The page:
N.H. Senzai is the author of the acclaimed Shooting Kabul, which was on numerous state award lists and an NPR Backseat Book Club Pick. Its companion, Saving Kabul Corner, was nominated for an Edgar Award. Visit the author at her website.

Greg Pattridge is the host for Marvelous Middle Grade Monday posts on his wonderful Always in the Middle website. Check out the link to see all of the wonderful reviews by KidLit bloggers and authors.

About Patricia Tiltonhttps://childrensbooksheal.wordpress.comI want "Children's Books Heal" to be a resource for parents, grandparents, teachers and school counselors. My goal is to share books on a wide range of topics that have a healing impact on children who are facing challenges in their lives. If you are looking for good books on grief, autism, visual and hearing impairments, special needs, diversity, bullying, military families and social justice issues, you've come to the right place. I also share books that encourage art, imagination and creativity. I am always searching for those special gems to share with you. If you have a suggestion, please let me know.

26 thoughts on “Escape From Aleppo by N. H. Senzai

  1. HIgh on my list of books to read and after reading your thoughts, it is on the top. So sad that parts of the world face life in such a terrible way. Thanks for featuring this one.

    Like

    • I am glad you plan to read it because I want to see this word of this novel spread. Belongs in every school. And, it’s a book adults can read with their teens. I think I felt helpless to do anything, until I saw a bunch of sites listed where people can donate to qualified organizations working in the area.

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    • It is a powerful story about a troubled country. It is so hard to think about how many children are suffering worldwide. That’s why it is important future generations are educated through stories that inspire them into action.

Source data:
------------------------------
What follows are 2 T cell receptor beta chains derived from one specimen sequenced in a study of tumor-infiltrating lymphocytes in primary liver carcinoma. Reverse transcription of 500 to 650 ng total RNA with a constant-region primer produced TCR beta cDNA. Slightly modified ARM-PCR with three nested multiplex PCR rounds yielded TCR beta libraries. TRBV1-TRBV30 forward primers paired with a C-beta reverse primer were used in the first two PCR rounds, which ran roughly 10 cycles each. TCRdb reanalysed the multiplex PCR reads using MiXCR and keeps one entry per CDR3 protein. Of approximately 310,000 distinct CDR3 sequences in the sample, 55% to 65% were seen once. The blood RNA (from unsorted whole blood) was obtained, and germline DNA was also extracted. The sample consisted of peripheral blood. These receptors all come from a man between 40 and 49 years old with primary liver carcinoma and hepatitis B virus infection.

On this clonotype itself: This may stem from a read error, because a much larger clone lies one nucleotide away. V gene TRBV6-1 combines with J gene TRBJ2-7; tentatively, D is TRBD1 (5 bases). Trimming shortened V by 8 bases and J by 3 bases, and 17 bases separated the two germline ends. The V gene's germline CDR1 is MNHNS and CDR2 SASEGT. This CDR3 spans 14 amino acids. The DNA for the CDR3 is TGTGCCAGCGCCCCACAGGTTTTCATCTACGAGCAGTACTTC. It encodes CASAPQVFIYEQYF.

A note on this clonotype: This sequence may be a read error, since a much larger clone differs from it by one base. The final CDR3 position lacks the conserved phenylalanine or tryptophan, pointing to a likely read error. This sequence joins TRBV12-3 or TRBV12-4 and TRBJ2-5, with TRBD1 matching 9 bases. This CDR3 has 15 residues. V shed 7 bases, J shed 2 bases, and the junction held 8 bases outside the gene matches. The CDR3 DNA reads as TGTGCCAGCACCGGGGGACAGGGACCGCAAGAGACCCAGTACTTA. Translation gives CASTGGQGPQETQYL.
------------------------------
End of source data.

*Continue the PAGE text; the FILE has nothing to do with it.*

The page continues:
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  2. Sounds like quite a story. Going to see if we have this one. Always good to be reminded how fortunate we are and how much trouble there is in the world. We and our kids need to be aware of this.

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  3. It’s good for children to read books like this told from a child’s point of view. No doubt it will raise questions but that is what books should do. Thanks for bringing this book to our attention.

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    • I agree because it brings the story close to home. It’s an important way for teens to experience the human side of war. And, it makes them think about what they would do if they were in Nadia’s situation. Would they have what it takes to survive?

      Liked by 1 person

  4. I’m so glad Nadia’s story resonated with you! Sadly, there are many Nadia’s all around the world and I hope her voice raises awareness.

    Liked by 1 person

    • Thank you for visiting and leaving a comment! I am on a mission to share as many refugee stories as I can this year! I hope Nadia’s story reaches school libraries so her voice can be heard!

      Like

  5. Wow… this book sounds moving and powerful in so many ways. It sounds as intense as it is gripping, and especially more ‘real’ with the war in Syria today (including the recent air strikes). Thank you for your review!